When 500 landlords were asked about their concerns for 2013, 96% told the National Landlords Association they feared problems with the introduction of Universal Credit.
Iain Duncan Smith’s attempt to limit the social security bill began in parts of Greater Manchester and Cheshire from April. It will be rolled out across the rest of the country between October 2013 and October 2017.
Under the new system, most benefits, including Local Housing Allowance, will be rolled into one monthly payment. Direct payments to landlords will cease, with many tenants instead receiving benefits intended to cover their rent payments.
For the panel of landlords responding to the NLA’s quarterly survey, their concerns that this money might not be passed on were linked to the leading priorities they identified: arrears avoidance (64%) and minimising voids (56%).
David Salusbury, the chairman of the NLA, said: “Although we support the principle of encouraging people to take responsibility for their finances, landlords have to deal with the problems which arise when this doesn’t happen in practice.”
Direct payments to landlords had provided a reassurance that they feared was being removed. “If tenants fail to meet their rental commitments, we are likely to see landlords withdrawing from the Local Housing Allowance market.”
This week, the government announced that a mechanism to automatically recover rent arrears will be introduced alongside direct payment of housing benefit to tenants. It was responding to concerns raised in a report published in April by the House of Commons communities and local government select committee.
Inside Housing magazine reported that landlords will be able to contact the Department of Work and Pensions to request payment is made to them “once a prescribed level of rent arrears is reached”. The department will start to recover the arrears by docking Universal Credit payments. Six pilot schemes, now being extended from a year to 18 months, will allow the government to decide what level of arrears should trigger direct payments to landlords.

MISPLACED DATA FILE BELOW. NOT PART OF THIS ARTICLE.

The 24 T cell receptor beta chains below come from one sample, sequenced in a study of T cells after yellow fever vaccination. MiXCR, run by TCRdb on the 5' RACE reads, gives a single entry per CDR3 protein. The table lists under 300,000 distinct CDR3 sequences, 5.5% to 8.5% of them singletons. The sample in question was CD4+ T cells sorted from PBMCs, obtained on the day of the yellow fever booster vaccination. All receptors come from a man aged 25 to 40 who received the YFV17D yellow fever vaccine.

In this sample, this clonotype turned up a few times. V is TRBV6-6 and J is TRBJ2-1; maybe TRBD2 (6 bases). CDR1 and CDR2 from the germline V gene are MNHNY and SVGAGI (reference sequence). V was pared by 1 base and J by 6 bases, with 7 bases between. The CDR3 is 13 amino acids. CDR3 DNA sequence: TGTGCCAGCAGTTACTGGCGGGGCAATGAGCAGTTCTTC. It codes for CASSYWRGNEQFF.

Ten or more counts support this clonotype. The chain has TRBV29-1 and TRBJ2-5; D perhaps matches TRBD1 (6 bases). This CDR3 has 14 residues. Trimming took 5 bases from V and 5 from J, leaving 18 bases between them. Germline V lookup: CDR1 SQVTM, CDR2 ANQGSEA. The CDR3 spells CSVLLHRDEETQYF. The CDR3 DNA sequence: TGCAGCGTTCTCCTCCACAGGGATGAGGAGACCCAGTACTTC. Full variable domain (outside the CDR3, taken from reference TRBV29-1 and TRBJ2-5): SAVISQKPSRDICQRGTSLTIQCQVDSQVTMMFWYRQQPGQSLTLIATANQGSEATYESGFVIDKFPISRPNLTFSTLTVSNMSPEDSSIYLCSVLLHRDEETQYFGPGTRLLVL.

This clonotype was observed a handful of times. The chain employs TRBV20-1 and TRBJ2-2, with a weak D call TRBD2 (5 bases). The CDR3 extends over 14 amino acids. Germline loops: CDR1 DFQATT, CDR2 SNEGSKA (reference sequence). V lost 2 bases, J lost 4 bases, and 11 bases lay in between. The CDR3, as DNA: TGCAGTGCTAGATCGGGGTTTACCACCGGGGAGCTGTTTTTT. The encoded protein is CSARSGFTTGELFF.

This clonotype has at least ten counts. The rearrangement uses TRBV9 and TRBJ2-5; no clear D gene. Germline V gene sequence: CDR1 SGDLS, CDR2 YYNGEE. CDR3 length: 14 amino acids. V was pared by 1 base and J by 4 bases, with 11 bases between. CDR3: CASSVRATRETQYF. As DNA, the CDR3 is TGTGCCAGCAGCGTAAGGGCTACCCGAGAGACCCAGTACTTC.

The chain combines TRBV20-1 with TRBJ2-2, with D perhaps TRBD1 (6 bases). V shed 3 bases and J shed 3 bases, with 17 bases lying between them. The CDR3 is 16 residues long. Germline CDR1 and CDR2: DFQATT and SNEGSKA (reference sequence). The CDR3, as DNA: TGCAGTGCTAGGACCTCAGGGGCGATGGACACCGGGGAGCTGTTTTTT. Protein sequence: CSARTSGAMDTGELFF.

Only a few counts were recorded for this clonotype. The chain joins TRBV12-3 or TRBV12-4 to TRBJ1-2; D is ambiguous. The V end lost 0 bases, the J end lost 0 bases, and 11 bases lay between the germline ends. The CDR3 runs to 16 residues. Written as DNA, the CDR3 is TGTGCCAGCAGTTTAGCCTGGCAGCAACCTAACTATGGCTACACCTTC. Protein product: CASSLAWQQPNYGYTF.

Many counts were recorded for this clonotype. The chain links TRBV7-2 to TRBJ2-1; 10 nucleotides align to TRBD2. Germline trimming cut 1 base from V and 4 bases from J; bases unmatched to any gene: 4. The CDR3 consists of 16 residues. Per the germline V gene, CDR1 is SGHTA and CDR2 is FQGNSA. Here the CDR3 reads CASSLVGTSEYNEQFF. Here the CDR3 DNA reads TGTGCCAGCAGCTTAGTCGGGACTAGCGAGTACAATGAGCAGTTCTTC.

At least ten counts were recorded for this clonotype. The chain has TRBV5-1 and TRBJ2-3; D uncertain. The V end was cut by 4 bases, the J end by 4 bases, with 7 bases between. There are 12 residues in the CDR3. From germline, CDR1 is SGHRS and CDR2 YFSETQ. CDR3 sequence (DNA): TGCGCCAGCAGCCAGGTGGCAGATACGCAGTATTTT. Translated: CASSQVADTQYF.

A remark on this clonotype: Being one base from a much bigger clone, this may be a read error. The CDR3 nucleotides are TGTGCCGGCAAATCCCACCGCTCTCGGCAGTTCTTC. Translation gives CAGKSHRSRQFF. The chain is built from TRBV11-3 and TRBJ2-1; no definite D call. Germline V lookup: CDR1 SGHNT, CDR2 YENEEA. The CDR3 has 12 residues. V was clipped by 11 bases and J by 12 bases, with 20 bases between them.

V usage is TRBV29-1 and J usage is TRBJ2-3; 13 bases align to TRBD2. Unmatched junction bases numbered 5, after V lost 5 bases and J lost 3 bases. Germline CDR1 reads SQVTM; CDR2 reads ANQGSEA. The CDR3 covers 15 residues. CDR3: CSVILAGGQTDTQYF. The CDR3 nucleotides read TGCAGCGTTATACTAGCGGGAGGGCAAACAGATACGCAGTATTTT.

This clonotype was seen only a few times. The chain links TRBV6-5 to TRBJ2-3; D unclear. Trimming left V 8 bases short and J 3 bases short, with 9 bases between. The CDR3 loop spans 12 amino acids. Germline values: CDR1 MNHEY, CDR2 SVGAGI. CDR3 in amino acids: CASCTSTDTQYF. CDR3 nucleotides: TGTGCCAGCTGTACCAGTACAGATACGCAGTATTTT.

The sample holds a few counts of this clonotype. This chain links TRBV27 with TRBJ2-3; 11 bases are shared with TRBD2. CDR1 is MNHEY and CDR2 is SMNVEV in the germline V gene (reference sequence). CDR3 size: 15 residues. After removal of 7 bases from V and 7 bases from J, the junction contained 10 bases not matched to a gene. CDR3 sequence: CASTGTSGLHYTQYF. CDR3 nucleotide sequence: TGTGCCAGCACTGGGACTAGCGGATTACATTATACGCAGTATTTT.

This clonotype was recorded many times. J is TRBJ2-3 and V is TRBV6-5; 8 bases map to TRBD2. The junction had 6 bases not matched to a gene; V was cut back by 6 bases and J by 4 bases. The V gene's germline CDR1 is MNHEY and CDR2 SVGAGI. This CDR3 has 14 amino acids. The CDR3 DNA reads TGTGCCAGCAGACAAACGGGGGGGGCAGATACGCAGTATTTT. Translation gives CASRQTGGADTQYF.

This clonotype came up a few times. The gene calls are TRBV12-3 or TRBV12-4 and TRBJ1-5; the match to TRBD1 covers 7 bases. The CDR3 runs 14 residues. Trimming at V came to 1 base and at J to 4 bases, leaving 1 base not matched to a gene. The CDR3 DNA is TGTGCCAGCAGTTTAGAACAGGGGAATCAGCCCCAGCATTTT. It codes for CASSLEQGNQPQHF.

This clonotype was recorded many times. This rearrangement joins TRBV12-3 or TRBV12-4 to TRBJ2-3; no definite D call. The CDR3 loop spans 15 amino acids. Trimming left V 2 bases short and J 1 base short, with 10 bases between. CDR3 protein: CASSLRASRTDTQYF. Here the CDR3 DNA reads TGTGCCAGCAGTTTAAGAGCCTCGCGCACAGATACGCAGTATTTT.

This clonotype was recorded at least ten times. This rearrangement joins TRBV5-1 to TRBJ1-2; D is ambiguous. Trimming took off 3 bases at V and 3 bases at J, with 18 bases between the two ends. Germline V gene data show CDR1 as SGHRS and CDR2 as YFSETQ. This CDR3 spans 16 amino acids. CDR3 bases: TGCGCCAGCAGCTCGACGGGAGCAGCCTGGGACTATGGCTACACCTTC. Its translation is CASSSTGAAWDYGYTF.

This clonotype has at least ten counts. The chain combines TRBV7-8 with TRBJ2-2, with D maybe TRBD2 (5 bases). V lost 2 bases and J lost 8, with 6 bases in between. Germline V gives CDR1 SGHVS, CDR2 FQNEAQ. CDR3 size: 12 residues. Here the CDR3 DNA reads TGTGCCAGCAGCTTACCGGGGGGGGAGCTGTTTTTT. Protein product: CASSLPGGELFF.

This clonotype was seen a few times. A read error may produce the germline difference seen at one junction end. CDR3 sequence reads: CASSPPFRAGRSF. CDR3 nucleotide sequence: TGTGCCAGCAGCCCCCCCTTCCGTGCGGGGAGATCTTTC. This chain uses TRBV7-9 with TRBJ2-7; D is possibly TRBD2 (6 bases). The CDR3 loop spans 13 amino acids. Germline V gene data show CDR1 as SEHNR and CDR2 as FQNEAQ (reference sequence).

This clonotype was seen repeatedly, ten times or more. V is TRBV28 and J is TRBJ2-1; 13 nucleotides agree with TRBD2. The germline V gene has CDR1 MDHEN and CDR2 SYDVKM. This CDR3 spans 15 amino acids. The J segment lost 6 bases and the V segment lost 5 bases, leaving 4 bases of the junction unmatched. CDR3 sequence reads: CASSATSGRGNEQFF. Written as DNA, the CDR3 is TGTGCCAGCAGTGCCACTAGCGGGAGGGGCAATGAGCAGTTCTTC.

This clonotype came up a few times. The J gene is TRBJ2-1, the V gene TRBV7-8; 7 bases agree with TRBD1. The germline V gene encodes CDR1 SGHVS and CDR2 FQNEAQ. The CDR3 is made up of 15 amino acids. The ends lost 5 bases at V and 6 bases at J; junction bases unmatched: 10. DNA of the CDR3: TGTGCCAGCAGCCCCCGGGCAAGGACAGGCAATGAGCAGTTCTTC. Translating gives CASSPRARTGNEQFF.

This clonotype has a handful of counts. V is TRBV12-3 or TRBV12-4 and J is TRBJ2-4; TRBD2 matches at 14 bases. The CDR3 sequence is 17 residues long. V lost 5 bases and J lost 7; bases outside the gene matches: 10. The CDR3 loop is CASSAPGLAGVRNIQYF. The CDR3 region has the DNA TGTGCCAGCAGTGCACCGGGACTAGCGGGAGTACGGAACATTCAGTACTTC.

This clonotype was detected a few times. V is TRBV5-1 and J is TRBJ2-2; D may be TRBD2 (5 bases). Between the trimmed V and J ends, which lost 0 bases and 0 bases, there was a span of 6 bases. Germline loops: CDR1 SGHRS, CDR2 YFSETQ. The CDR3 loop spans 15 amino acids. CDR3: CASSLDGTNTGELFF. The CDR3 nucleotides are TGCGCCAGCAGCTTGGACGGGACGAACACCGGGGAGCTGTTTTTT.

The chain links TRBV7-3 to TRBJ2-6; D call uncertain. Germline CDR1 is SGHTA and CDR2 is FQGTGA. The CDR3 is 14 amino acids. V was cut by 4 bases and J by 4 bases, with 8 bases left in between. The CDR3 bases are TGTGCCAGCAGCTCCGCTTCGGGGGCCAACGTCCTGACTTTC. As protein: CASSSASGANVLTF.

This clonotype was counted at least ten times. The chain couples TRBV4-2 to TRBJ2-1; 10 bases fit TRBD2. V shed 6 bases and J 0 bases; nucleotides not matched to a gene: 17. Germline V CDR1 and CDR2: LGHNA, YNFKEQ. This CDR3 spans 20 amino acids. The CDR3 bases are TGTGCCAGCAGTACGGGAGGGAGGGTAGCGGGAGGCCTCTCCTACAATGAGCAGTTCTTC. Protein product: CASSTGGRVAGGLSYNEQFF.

The government had already announced that “vulnerable” tenants can continue to have their housing benefits paid to landlords.
“We are not, however, seeking to define “vulnerability” for the purposes of administering Universal Credit. Any attempt to do so would risk some people with complex needs falling outside of the prescribed definitions and then not receiving help that they may genuinely need. As a result full guidance, including financial and vulnerability factors that would trigger a conversation with a claimant about their budgeting needs (including whether they need an alternative payment), will be made available to support staff handling these cases.” (This file is a pdf).
One of the arguments the government makes for the big changes in social security is that “the payment of benefits should mirror the world of work, as far as possible. The single payment is an attempt to end the so-called dependency culture by allowing claimants living in social housing to make the same sorts of decisions as those in work. “This is already the case in the private rented sector, where the vast majority of those in the private rented sector pay their own rent.”
What landlords can do when tenants in the private rented sector cannot pay their own rent and fall into arrears is the subject of my next blogpost.